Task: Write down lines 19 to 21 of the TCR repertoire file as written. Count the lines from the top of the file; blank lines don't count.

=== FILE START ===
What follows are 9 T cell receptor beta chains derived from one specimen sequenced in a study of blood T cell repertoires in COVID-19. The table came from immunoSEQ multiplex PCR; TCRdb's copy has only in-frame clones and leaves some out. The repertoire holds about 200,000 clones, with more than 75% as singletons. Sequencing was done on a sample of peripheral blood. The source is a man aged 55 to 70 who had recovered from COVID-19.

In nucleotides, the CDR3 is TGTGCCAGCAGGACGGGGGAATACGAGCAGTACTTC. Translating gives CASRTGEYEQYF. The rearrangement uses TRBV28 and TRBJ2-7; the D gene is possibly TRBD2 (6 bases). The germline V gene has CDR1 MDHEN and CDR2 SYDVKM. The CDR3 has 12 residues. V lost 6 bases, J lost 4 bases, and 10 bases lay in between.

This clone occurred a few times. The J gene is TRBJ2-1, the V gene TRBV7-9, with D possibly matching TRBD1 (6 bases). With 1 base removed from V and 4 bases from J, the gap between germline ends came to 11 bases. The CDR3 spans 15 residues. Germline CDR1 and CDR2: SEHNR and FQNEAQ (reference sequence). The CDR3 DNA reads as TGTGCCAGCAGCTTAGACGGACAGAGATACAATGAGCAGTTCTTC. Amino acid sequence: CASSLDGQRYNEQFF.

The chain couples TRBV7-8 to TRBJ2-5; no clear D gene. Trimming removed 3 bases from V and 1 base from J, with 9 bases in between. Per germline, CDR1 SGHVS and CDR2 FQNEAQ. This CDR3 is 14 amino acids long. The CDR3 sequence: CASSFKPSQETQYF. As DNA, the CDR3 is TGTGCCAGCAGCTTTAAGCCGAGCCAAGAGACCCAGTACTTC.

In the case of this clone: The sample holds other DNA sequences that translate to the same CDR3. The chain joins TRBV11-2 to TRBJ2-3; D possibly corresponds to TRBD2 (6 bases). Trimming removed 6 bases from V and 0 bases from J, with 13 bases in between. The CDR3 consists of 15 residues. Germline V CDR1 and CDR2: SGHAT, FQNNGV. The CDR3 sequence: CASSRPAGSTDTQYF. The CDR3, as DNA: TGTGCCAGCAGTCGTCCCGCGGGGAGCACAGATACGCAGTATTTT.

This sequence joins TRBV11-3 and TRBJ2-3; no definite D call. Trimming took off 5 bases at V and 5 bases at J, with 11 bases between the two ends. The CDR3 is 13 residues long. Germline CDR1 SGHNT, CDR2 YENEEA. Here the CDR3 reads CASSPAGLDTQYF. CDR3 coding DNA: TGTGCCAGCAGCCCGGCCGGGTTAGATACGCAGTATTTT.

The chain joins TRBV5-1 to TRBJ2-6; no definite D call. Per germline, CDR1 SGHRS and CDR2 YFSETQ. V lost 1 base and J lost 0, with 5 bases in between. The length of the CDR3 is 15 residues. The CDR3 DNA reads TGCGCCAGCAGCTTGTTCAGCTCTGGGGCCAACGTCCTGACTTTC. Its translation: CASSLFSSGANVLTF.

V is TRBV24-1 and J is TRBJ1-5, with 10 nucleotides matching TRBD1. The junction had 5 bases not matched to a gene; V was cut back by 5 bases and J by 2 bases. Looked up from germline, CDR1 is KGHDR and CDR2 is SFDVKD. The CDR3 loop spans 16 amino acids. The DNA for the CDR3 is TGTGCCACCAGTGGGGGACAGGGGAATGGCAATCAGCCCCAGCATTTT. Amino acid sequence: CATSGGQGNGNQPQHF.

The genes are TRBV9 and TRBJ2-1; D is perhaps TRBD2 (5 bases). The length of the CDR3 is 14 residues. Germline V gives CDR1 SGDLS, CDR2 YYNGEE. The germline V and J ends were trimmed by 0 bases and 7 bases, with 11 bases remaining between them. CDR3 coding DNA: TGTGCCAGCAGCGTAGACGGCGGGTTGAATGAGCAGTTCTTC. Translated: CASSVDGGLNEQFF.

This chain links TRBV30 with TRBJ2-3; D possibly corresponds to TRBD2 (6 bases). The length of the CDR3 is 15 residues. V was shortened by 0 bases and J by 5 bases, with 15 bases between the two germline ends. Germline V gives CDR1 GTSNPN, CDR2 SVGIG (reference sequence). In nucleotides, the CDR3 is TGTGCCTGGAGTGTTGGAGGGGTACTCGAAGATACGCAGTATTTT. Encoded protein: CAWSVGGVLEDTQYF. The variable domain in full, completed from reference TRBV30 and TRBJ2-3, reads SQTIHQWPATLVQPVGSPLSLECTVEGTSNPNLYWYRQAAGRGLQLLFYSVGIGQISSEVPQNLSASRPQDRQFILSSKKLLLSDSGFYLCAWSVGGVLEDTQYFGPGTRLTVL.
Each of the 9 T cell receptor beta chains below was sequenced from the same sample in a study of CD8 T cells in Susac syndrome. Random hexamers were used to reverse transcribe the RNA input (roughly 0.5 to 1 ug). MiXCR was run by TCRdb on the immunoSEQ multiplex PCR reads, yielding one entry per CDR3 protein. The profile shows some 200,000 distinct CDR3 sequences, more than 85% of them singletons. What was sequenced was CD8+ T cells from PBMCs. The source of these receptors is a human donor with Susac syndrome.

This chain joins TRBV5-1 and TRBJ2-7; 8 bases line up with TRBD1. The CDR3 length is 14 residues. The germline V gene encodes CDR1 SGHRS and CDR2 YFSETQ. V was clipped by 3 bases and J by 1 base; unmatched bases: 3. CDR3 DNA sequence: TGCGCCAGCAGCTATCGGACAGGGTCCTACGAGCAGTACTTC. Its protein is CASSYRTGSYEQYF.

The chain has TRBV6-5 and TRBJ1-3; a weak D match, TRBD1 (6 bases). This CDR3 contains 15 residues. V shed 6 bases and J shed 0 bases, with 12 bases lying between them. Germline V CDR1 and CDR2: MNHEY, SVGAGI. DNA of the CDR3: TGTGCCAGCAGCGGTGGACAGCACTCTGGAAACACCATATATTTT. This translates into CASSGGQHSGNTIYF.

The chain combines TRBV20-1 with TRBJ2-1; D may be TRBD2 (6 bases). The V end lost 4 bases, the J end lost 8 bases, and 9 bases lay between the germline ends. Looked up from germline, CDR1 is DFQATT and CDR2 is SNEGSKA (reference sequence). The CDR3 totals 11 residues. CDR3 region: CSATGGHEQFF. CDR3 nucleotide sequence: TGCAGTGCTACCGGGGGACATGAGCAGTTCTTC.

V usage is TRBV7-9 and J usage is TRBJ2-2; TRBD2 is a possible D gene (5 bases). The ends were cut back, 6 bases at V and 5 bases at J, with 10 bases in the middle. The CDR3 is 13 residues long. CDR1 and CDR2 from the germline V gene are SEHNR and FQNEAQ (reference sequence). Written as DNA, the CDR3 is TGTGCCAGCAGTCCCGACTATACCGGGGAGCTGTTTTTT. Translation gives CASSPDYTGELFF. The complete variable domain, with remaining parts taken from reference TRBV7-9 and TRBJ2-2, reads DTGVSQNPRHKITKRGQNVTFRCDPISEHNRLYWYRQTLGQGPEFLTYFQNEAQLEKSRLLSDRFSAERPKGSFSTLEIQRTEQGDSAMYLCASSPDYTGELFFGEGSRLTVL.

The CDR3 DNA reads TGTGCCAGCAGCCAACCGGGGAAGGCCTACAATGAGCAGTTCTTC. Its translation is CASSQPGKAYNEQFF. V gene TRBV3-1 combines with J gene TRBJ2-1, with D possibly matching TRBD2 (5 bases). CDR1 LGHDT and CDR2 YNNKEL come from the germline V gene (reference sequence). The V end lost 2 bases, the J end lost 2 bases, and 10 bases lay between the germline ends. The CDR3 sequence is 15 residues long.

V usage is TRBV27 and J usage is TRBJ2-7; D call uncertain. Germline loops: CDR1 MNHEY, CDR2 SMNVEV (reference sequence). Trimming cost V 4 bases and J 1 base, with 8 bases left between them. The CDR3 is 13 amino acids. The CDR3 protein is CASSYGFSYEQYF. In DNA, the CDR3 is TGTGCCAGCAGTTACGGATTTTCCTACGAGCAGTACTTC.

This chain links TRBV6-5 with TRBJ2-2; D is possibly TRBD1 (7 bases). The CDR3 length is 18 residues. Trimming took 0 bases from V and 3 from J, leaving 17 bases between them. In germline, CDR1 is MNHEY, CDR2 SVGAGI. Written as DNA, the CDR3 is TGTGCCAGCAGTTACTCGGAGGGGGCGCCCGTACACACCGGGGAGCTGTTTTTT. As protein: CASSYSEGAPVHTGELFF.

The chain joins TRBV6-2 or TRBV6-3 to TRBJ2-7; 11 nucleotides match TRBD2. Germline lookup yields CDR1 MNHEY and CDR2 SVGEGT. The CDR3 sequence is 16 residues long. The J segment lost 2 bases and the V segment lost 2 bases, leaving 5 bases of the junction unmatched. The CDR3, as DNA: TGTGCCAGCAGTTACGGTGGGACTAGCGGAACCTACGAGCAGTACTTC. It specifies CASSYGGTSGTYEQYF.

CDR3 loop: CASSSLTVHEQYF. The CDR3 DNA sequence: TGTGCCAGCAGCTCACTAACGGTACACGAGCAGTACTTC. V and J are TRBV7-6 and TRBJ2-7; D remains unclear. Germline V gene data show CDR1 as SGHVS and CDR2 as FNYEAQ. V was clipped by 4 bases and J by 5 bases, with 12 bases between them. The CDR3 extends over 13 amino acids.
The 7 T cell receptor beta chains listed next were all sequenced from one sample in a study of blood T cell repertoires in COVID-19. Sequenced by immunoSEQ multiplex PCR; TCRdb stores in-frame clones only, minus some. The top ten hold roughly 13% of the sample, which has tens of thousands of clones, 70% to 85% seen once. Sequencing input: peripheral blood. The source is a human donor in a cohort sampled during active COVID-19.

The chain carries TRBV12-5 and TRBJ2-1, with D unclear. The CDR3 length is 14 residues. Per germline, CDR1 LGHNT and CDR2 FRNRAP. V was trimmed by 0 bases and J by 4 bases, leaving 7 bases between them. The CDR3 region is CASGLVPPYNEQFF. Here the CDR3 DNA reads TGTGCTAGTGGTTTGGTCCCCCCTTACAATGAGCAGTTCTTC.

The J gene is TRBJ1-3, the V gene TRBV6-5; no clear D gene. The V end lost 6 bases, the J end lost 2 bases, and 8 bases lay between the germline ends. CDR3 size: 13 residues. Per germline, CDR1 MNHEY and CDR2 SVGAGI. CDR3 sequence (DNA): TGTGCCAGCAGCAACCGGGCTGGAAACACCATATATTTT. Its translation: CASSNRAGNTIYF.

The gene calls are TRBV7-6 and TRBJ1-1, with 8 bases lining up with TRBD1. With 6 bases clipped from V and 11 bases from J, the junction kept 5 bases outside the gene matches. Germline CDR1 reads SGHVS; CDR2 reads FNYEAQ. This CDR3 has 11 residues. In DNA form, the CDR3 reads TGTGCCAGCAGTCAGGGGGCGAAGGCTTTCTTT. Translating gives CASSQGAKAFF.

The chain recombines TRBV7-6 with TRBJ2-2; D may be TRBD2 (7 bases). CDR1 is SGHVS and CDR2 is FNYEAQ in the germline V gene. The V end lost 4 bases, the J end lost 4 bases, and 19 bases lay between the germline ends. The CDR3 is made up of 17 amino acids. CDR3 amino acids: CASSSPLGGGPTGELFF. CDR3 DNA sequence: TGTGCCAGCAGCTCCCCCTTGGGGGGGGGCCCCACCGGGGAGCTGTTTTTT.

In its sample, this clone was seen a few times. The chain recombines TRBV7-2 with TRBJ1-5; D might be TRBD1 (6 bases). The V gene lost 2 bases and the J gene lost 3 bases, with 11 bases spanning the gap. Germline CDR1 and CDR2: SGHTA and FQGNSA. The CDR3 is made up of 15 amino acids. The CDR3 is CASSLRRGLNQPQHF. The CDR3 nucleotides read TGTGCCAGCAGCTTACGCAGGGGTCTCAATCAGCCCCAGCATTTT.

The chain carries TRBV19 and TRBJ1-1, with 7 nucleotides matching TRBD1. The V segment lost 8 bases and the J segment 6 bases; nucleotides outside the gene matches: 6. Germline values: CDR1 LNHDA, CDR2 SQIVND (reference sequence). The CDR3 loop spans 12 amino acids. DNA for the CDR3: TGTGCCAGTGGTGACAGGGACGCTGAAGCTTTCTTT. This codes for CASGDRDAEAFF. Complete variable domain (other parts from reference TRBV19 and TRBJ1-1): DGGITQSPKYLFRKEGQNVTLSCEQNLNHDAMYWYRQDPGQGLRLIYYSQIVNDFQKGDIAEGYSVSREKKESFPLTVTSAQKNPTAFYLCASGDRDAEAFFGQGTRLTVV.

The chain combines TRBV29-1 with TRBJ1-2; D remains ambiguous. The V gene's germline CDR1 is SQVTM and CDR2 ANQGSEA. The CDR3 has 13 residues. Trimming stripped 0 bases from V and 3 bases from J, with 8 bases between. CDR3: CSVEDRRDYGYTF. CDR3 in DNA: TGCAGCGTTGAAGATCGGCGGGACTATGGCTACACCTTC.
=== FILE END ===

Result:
The chain joins TRBV6-2 or TRBV6-3 to TRBJ2-7; 11 nucleotides match TRBD2. Germline lookup yields CDR1 MNHEY and CDR2 SVGEGT. The CDR3 sequence is 16 residues long. The J segment lost 2 bases and the V segment lost 2 bases, leaving 5 bases of the junction unmatched. The CDR3, as DNA: TGTGCCAGCAGTTACGGTGGGACTAGCGGAACCTACGAGCAGTACTTC. It specifies CASSYGGTSGTYEQYF.

CDR3 loop: CASSSLTVHEQYF. The CDR3 DNA sequence: TGTGCCAGCAGCTCACTAACGGTACACGAGCAGTACTTC. V and J are TRBV7-6 and TRBJ2-7; D remains unclear. Germline V gene data show CDR1 as SGHVS and CDR2 as FNYEAQ. V was clipped by 4 bases and J by 5 bases, with 12 bases between them. The CDR3 extends over 13 amino acids.
The 7 T cell receptor beta chains listed next were all sequenced from one sample in a study of blood T cell repertoires in COVID-19. Sequenced by immunoSEQ multiplex PCR; TCRdb stores in-frame clones only, minus some. The top ten hold roughly 13% of the sample, which has tens of thousands of clones, 70% to 85% seen once. Sequencing input: peripheral blood. The source is a human donor in a cohort sampled during active COVID-19.